Structural life enhancement on friction stir welded AA6061 with optimized process and HFMI/PIT parameters
This novel study presents an unconventional approach to find the best governing process parameters of high frequency mechanical impact technique based on multi-objective optimization method. In this investigation, the post-weld mechanical treatment is aimed to enhance fatigue resistance of structural friction-stirred weld subjected to fluctuating loads by obtaining nominal sub-surface hardness. The experimental study was conducted on aluminium alloy AA 6061 with thickness of 6 mm under varied parameters centred on indenter diameter, air pressure and impact frequency. The investigation began with obtaining optimum parameters for single response by using conventional Taguchi method with L9 orthogonal array. Next, advanced optimization approach by means of multi-objective Taguchi method attempts to consider the multiple responses simultaneously which are sub-surface hardness and structural life. As the final results, the optimum value was acquired by calculating the total normalized quality loss and multiple signal-to-noise ratios based on unequal desirability. The significant level of the parameters was evaluated by using analysis of variance. Furthermore, the second-order model for predicting the objectives was derived by applying response surface methodology. It can be summarized that, first, the affecting parameters to obtain superior structural life can be ordered at significant level of ca. 65, 25 and 10% for air pressure, impact frequency and indenter diameter, respectively. Secondly, using subsequent post-weld mechanical treatment, the life cycle number can be extended up to 12 times on friction-stirred weld. Finally, based on the experimental confirmation test, the proposed method can effectively estimate the structural life and surface hardness within the acceptable range of relative error.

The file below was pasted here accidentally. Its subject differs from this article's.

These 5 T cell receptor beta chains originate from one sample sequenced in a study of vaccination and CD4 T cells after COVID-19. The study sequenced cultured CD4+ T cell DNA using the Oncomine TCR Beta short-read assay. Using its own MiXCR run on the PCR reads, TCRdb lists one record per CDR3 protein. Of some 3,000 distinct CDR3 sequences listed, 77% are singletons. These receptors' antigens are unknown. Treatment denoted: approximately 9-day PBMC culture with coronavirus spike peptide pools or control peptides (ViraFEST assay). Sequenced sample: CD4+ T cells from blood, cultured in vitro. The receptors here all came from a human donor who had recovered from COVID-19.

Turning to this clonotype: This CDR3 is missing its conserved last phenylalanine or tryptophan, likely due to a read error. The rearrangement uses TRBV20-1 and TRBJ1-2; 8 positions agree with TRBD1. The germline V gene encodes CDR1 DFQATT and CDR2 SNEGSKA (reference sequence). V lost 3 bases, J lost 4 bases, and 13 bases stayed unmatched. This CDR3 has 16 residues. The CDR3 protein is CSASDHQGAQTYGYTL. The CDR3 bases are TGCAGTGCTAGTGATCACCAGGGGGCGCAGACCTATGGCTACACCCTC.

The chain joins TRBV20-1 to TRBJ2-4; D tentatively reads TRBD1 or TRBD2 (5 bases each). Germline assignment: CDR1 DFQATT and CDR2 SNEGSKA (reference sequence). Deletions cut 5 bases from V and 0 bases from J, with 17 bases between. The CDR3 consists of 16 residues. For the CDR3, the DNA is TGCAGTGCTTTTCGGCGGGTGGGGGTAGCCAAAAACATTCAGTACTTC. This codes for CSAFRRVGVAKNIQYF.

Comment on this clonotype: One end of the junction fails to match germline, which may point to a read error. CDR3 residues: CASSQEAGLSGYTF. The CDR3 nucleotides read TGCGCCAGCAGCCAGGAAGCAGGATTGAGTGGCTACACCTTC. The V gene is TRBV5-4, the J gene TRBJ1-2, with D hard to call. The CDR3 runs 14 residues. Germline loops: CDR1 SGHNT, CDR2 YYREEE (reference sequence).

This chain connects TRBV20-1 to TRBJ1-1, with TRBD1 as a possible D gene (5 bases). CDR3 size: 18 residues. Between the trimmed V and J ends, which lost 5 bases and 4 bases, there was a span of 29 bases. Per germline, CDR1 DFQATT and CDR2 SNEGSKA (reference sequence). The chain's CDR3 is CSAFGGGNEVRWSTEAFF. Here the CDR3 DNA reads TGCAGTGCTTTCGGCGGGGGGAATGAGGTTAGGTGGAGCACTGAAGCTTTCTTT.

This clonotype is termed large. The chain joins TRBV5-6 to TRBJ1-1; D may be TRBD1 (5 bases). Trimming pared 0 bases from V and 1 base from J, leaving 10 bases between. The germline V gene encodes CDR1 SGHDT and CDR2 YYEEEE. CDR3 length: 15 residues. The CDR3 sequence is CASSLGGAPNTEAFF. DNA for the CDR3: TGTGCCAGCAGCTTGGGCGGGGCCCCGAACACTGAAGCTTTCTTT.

KeywordsFatigue life Friction stir welding (FSW) High frequency mechanical impact (HFMI) Pneumatic impact treatment (PIT) Optimization
Unable to display preview. Download preview PDF.
- 1.Almanar IP, Hussein Z (2011) Basic consideration for weldment formation in friction stir welding. Nova Science Publishers, New York, pp 45–53Google Scholar
- 7.Gerster P, Schäfers F, Leitner M (2013) Pneumatic Impact Treatment (PIT)—Application and Quality Assurance, IIW Document XIII-WG2–138-13 pp 1–11Google Scholar
- 9.Leitner M, Stoschka M, Eichlseder W (2012) Contribution to the fatigue enhancement of thin-walled, high-strength steel joints by high frequency mechanical impact treatment. IIW Document XIII-2416-12Google Scholar
- 10.Nitschke-Pagel T, Eslami H, Dilger K (2013) Influence the deformation intensity on the fatigue strength of aluminium welds with different mechanical surface treatments, IIW-Doc. XIII-2483-13Google Scholar
- 16.A. S. Ribeiro, A. M. P. De Jesus, and I. Feup (2009) Fatigue behaviour of welded joints made of 6061-T651 aluminium alloy. Aluminium Alloy, Theor Appl ISBN 978–953–307-244-9Google Scholar
- 18.ISO/TR 14345:2012 (EN) Fatigue — Fatigue testing of welded components — GuidanceGoogle Scholar
- 21.ISO EN 5817:2014 Welding—Fusion-welded joints in steel, nickel, titanium and their alloys (beam welding excluded)—Quality levels for imperfectionsGoogle Scholar
- 22.ISO 6507-2:2005 Metallic materials—Vickers hardness test—Part 2: Verification and calibration of testing machinesGoogle Scholar